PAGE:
CU Buffs take aim at No. 6 Utah in finale

Searching for bowl eligibility, Colorado hopes to match physicality of Pac-12 South leaders

Cliff Grassmick/Staff Photographer
Colorado head coach Mel Tucker and the Buffs have plenty at stake on Saturday.

When he came to Colorado as head football coach 1982, Bill McCartney had no prior college head coaching experience, but he had been a defensive coordinator at a Power 5 school.

McCartney took over a CU team struggling to win, and he quickly realized the Buffaloes didn’t have a true rival. He pointed to a team in red, located in a neighboring state, and took aim at them. Over time, the CU-Nebraska rivalry became as good as any in college football.

Now in his first year with the Buffaloes, Mel Tucker came to CU with no prior head coaching experience, but he had been a defensive coordinator at a Power 5 school.

Tucker’s Buffs don’t a true rival in the Pac-12 conference, but guess which team is setting the standard in the South division? The team in red located in a neighboring state.

While Tucker has never publicly identified the Utes as rivals, as McCartney did with Nebraska, there’s no question the Buffs’ head coach sees in Utah what he’d like his Buffs to become.

“When you look at our league and people talk about the Pac-12 and talk about who are the most physical teams in the Pac-12, Utah is the first team that comes up,” Tucker said. “Big, strong, physical football team. Very well-coached. They play with a lot of confidence. They’ve got a lot of good players on both sides of the ball and special teams. They really don’t have weaknesses overall as a team, so it’s going to be a tremendous challenge for us.”

On Saturday, Tucker will lead his Buffs (5-6, 3-5 Pac-12) into Salt Lake City for a showdown with the Utes (10-1, 7-1) and there is plenty at stake for both teams, who joined the Pac-12 together in 2011.

With a win, the Utes will claim their second consecutive Pac-12 South title and keep hope alive for a spot in the College Football Playoffs. Colorado is aiming for bowl eligibility.

“We’re hungry,” CU linebacker Davion Taylor said. “We’re really trying to push and give everything we’ve got this week because it’s really like do or die.”

To feed the hunger and get into a bowl game, the Buffs will have to beat Utah at its own game, by matching the physicality of the Utes.

Colorado’s Laviska Shenault tries to avoid Washington’s Cameron Williams.(Cliff Grassmick/Staff Photographer)

“Of course we’ve got to play very physical,” CU receiver Laviska Shenault said. “It’s a very physical defense we’re going against. We’ve got to do the little things the right way. We just gotta execute when it’s there. We can’t really make mistakes and we just gotta do us.”

Or do Utah.

Under the direction of head coach Kyle Whittingham, who is in his 15th season, Utah has become one of the most consistent winners in the conference because of its tough, physical style of play. Annually, the Utes rank among the Pac-12’s best defenses and rushing offenses. It’s no secret why Utah is 54-23 since the start of the 2014 season.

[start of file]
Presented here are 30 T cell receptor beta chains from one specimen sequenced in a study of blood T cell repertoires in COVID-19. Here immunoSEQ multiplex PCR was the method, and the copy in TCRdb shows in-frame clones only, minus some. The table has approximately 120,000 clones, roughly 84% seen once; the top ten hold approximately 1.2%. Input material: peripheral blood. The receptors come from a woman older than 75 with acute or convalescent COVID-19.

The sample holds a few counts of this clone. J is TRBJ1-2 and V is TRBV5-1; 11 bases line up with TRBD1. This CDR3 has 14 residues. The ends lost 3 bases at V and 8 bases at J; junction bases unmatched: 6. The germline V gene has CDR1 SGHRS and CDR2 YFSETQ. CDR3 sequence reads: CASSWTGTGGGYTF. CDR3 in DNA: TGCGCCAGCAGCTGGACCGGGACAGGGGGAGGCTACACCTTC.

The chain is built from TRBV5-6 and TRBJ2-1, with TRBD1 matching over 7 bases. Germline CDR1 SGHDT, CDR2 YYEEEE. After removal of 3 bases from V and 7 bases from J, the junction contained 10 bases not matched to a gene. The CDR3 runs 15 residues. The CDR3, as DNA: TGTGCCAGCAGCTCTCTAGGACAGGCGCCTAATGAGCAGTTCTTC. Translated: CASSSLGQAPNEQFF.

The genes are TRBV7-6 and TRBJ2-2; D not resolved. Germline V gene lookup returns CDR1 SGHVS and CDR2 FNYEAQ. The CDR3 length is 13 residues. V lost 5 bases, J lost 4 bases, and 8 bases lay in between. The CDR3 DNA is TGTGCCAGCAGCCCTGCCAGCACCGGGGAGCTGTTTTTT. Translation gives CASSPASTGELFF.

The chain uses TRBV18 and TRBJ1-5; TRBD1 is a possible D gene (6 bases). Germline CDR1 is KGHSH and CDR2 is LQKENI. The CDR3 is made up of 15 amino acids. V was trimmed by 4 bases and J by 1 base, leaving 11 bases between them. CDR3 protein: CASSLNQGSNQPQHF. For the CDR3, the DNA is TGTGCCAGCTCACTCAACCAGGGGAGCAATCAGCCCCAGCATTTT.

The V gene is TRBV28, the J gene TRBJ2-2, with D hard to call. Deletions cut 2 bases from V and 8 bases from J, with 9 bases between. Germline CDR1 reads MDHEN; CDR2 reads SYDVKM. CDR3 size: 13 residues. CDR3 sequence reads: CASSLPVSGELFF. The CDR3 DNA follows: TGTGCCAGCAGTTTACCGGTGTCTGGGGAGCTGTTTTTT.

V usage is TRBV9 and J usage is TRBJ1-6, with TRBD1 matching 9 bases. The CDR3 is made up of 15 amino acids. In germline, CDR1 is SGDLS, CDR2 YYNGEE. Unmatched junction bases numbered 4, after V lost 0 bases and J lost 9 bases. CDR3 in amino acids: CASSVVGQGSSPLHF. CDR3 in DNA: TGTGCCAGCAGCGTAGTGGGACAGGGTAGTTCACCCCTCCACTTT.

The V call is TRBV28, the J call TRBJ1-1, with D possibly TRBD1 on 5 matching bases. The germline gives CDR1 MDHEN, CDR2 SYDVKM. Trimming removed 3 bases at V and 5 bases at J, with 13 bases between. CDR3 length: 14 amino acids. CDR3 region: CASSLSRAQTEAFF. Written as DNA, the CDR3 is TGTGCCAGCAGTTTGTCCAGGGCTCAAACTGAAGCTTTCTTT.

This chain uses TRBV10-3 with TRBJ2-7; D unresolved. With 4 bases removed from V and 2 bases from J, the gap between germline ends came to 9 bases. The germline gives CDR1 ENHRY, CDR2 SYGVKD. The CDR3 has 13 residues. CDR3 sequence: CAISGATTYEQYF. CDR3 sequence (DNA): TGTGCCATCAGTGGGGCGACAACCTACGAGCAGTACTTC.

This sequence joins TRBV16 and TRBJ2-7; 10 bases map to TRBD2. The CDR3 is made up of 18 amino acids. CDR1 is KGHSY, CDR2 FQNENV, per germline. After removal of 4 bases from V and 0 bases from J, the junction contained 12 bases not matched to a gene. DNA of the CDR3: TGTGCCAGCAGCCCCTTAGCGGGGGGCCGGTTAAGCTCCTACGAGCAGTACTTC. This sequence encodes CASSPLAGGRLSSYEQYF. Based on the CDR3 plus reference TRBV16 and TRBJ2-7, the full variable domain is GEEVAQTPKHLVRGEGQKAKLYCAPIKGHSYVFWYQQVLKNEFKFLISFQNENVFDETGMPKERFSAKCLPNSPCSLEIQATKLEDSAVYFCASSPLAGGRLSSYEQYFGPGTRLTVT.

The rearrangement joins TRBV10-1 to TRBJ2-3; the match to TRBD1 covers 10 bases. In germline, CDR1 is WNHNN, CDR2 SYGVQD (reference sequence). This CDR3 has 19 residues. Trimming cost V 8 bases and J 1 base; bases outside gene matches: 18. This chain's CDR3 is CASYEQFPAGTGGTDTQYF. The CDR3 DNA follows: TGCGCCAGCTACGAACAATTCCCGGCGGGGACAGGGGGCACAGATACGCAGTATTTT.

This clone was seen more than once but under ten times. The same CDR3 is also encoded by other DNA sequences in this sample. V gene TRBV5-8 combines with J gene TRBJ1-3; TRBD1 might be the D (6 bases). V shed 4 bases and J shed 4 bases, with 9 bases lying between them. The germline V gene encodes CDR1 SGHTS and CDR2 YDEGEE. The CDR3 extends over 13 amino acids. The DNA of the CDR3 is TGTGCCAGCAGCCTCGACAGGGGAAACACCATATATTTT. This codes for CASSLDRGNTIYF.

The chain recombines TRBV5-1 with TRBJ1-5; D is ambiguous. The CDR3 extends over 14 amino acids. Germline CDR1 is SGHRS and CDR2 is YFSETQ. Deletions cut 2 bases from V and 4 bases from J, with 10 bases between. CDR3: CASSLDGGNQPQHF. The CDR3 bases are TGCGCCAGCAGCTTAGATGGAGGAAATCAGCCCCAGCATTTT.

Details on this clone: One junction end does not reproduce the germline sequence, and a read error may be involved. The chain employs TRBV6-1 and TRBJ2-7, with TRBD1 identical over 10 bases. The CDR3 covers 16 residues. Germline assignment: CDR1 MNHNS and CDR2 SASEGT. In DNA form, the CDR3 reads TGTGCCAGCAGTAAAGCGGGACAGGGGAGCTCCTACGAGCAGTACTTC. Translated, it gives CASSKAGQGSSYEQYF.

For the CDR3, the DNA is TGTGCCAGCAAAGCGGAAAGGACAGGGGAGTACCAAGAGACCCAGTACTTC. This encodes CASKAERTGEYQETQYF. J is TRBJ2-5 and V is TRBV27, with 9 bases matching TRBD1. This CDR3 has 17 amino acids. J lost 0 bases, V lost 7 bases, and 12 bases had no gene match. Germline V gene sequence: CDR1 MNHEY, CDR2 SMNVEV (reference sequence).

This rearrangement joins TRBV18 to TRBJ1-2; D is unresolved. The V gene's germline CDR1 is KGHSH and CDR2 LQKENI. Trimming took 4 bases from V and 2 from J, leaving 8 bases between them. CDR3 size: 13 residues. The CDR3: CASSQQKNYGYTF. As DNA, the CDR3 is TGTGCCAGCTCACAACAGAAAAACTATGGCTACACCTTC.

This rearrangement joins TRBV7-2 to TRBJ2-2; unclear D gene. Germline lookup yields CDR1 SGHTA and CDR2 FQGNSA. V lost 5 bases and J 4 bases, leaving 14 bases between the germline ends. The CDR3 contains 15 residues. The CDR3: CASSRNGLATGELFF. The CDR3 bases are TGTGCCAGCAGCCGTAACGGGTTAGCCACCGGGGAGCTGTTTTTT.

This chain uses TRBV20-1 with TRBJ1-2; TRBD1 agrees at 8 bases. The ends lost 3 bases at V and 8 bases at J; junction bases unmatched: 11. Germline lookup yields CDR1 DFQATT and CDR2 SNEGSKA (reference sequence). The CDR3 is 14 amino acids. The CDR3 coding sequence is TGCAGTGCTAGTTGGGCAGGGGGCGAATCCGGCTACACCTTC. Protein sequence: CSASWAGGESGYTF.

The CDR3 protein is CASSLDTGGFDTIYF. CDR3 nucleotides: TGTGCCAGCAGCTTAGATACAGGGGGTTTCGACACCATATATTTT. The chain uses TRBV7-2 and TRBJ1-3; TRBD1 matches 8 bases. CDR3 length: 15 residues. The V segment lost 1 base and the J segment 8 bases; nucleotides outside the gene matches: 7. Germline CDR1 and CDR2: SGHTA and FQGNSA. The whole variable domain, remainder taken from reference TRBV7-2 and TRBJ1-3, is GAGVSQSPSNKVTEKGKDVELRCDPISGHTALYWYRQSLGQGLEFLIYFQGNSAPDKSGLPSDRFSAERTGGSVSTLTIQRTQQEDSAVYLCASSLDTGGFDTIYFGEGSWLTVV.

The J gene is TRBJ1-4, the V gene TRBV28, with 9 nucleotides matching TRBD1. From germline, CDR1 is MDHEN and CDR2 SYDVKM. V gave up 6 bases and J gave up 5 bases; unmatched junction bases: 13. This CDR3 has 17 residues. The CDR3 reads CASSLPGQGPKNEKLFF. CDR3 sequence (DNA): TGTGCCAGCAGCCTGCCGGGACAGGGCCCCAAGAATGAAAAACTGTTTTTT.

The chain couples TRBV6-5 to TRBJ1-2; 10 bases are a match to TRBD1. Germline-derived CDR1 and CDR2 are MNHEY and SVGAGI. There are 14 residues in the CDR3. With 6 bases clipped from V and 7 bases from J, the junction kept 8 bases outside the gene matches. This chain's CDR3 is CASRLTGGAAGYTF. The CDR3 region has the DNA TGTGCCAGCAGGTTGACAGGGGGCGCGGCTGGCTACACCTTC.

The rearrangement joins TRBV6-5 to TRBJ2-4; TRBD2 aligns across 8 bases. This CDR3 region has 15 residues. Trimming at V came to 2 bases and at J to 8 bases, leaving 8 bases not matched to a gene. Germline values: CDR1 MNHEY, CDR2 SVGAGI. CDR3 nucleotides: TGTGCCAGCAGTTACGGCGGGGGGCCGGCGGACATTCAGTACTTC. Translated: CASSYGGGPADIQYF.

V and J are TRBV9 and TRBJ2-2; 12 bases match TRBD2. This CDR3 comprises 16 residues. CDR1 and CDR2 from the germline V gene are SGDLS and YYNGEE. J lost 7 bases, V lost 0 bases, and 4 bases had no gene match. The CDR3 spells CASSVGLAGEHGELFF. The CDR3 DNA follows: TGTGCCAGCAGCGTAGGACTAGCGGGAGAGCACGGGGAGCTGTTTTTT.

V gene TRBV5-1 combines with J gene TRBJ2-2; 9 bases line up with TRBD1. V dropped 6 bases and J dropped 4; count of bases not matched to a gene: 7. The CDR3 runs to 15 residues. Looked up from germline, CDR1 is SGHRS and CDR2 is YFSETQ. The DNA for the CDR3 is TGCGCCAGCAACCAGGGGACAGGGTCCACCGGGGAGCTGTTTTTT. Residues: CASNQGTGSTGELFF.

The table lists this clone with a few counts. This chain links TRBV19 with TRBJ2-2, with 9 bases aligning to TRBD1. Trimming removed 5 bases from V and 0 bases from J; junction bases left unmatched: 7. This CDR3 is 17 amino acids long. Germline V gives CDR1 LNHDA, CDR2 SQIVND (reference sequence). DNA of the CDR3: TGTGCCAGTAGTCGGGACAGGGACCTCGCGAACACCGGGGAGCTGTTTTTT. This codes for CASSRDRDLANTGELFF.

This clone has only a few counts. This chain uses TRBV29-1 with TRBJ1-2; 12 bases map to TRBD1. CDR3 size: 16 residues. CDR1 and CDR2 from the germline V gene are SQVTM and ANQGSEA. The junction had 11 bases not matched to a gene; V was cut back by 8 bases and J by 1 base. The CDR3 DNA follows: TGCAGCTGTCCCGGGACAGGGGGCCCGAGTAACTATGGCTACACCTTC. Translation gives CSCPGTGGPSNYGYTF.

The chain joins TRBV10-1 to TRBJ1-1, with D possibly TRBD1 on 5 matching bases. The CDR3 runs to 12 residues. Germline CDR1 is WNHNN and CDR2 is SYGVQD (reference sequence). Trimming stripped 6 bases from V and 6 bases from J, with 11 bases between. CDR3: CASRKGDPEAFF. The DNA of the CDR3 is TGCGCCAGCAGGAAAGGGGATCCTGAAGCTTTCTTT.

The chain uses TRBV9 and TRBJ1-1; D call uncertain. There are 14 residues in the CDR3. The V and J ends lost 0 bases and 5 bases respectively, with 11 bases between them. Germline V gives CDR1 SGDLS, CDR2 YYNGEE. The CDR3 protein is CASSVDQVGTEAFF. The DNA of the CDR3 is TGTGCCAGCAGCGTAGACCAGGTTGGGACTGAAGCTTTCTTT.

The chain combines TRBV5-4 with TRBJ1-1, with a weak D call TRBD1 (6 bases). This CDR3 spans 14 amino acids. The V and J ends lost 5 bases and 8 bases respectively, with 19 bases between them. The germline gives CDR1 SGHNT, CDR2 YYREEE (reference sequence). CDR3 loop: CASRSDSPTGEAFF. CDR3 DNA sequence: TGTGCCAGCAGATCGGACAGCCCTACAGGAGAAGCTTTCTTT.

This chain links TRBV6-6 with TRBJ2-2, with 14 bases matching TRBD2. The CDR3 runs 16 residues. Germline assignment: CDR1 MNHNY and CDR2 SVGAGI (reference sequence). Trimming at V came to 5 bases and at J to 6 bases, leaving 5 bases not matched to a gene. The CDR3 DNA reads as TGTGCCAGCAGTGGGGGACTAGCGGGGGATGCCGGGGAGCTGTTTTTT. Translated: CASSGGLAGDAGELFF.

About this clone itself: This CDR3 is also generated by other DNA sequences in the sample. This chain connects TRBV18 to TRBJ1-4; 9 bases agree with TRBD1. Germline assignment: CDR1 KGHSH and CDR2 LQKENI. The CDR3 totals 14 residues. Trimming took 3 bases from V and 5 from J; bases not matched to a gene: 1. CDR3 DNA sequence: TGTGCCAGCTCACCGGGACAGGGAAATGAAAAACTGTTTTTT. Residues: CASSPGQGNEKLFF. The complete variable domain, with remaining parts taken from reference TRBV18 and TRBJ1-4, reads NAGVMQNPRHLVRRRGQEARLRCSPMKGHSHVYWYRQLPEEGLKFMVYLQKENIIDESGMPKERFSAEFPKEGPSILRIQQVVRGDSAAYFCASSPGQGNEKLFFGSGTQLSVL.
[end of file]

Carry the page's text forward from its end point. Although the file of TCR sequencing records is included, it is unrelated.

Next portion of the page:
“That’s a brand of football that is a winning brand in my opinion,” Tucker said.

It’s a brand that has helped CU win its last two games, 16-13 against Stanford and 20-14 against Washington. Like Utah, Stanford and Washington are known for their physicality and toughness.

Tucker, who has been around tough, physical football his entire life, is trying to build the Buffs in that mold. Right now, Utah is the standard bearer in that regard, but Tucker’s Buffs are in the early stages of getting there.

“You have to prove yourself every day, in terms of physicality,” he said. “It’s not something that’s automatic. It’s got to be a mindset, it’s got to be a way of life, as part of the culture, which is how we live and how we eat and how we sleep every day. It’s a physical mentality.”

Utah has it, and Tucker admires that when he watches the Utes on film.

“Tough, physical, hard-nosed football, I believe, is the way the game was meant to be played,” he said. “That’s the essence, that’s the purity of the game is just the physicality of it all. So, I have a tremendous amount of respect when I turn on the film and I see  physical in the line of scrimmage with the offensive and defensive lines; running the ball; stopping the run. I think you can measure the toughness of your team by how your receivers block and how your corners tackle. When you turn on the film with Utah, that’s what you see. So I have a high level respect for them and the brand of football that they play.”

If the Buffs can match that brand of football on Saturday, they could get an opportunity to play in a bowl game, and perhaps take a step toward building that rivalry with the team in red.

“We’re excited about this opportunity,” Tucker said. “It’s our goal to finish strong. We’re not done yet. We’ll continue to work and prepare and we’ll take it on the road, and we’ll see what happens.”

Game at a Glance

Matchup: Colorado Buffaloes (5-6, 3-5 Pac-12) at No. 6 Utah Utes (10-1, 7-1)

Kickoff: 5:44 p.m. MT

Where: Rice-Eccles Stadium in Salt Lake City. Capacity: 45,807. Playing surface: FieldTurf.


Radio: KOA (850 AM & 94.1 FM)

Odds: Utah by 28

Series: Colorado leads 32-30-3